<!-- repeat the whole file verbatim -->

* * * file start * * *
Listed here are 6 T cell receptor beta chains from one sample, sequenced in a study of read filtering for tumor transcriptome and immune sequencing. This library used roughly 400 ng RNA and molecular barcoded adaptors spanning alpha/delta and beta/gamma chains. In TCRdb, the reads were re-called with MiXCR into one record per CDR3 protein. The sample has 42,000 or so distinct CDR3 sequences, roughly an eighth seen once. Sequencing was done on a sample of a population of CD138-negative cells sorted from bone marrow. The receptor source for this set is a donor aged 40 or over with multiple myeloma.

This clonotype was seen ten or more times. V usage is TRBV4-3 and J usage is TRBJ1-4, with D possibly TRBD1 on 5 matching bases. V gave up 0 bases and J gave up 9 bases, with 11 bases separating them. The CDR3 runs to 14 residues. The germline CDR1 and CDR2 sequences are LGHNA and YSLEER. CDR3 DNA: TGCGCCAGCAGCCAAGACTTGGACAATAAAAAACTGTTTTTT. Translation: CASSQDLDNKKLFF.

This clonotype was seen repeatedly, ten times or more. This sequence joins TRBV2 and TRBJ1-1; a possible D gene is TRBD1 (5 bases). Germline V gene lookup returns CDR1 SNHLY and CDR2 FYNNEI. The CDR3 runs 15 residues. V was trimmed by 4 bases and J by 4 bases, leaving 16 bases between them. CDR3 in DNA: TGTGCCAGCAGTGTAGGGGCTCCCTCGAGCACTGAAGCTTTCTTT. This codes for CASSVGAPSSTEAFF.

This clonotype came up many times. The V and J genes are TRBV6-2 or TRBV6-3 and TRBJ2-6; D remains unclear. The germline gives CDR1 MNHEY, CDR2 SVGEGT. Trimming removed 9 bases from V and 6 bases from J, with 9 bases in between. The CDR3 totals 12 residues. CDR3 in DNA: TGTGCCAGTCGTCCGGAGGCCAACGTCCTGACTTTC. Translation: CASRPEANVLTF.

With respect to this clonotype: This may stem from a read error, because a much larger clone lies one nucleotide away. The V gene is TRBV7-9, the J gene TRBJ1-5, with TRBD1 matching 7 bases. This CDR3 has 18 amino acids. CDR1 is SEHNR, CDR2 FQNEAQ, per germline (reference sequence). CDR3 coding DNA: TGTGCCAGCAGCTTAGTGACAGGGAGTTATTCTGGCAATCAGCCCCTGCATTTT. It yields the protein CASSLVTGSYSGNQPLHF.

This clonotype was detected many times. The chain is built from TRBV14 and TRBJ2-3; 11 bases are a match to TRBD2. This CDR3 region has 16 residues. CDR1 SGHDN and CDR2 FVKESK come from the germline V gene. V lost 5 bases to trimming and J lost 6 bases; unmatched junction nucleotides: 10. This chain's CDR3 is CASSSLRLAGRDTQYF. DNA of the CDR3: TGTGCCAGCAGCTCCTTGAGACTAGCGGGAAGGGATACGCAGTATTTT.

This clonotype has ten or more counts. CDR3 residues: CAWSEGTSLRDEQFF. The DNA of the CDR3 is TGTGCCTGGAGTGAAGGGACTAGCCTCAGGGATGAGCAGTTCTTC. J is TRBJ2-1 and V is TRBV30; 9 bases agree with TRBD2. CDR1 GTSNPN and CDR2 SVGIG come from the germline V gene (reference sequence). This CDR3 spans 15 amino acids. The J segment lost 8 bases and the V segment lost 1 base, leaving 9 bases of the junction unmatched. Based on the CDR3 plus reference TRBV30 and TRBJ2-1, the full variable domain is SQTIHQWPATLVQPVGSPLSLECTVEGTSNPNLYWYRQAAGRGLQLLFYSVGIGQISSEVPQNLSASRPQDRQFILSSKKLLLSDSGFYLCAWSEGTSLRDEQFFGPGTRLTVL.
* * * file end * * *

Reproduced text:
Listed here are 6 T cell receptor beta chains from one sample, sequenced in a study of read filtering for tumor transcriptome and immune sequencing. This library used roughly 400 ng RNA and molecular barcoded adaptors spanning alpha/delta and beta/gamma chains. In TCRdb, the reads were re-called with MiXCR into one record per CDR3 protein. The sample has 42,000 or so distinct CDR3 sequences, roughly an eighth seen once. Sequencing was done on a sample of a population of CD138-negative cells sorted from bone marrow. The receptor source for this set is a donor aged 40 or over with multiple myeloma.

This clonotype was seen ten or more times. V usage is TRBV4-3 and J usage is TRBJ1-4, with D possibly TRBD1 on 5 matching bases. V gave up 0 bases and J gave up 9 bases, with 11 bases separating them. The CDR3 runs to 14 residues. The germline CDR1 and CDR2 sequences are LGHNA and YSLEER. CDR3 DNA: TGCGCCAGCAGCCAAGACTTGGACAATAAAAAACTGTTTTTT. Translation: CASSQDLDNKKLFF.

This clonotype was seen repeatedly, ten times or more. This sequence joins TRBV2 and TRBJ1-1; a possible D gene is TRBD1 (5 bases). Germline V gene lookup returns CDR1 SNHLY and CDR2 FYNNEI. The CDR3 runs 15 residues. V was trimmed by 4 bases and J by 4 bases, leaving 16 bases between them. CDR3 in DNA: TGTGCCAGCAGTGTAGGGGCTCCCTCGAGCACTGAAGCTTTCTTT. This codes for CASSVGAPSSTEAFF.

This clonotype came up many times. The V and J genes are TRBV6-2 or TRBV6-3 and TRBJ2-6; D remains unclear. The germline gives CDR1 MNHEY, CDR2 SVGEGT. Trimming removed 9 bases from V and 6 bases from J, with 9 bases in between. The CDR3 totals 12 residues. CDR3 in DNA: TGTGCCAGTCGTCCGGAGGCCAACGTCCTGACTTTC. Translation: CASRPEANVLTF.

With respect to this clonotype: This may stem from a read error, because a much larger clone lies one nucleotide away. The V gene is TRBV7-9, the J gene TRBJ1-5, with TRBD1 matching 7 bases. This CDR3 has 18 amino acids. CDR1 is SEHNR, CDR2 FQNEAQ, per germline (reference sequence). CDR3 coding DNA: TGTGCCAGCAGCTTAGTGACAGGGAGTTATTCTGGCAATCAGCCCCTGCATTTT. It yields the protein CASSLVTGSYSGNQPLHF.

This clonotype was detected many times. The chain is built from TRBV14 and TRBJ2-3; 11 bases are a match to TRBD2. This CDR3 region has 16 residues. CDR1 SGHDN and CDR2 FVKESK come from the germline V gene. V lost 5 bases to trimming and J lost 6 bases; unmatched junction nucleotides: 10. This chain's CDR3 is CASSSLRLAGRDTQYF. DNA of the CDR3: TGTGCCAGCAGCTCCTTGAGACTAGCGGGAAGGGATACGCAGTATTTT.

This clonotype has ten or more counts. CDR3 residues: CAWSEGTSLRDEQFF. The DNA of the CDR3 is TGTGCCTGGAGTGAAGGGACTAGCCTCAGGGATGAGCAGTTCTTC. J is TRBJ2-1 and V is TRBV30; 9 bases agree with TRBD2. CDR1 GTSNPN and CDR2 SVGIG come from the germline V gene (reference sequence). This CDR3 spans 15 amino acids. The J segment lost 8 bases and the V segment lost 1 base, leaving 9 bases of the junction unmatched. Based on the CDR3 plus reference TRBV30 and TRBJ2-1, the full variable domain is SQTIHQWPATLVQPVGSPLSLECTVEGTSNPNLYWYRQAAGRGLQLLFYSVGIGQISSEVPQNLSASRPQDRQFILSSKKLLLSDSGFYLCAWSEGTSLRDEQFFGPGTRLTVL.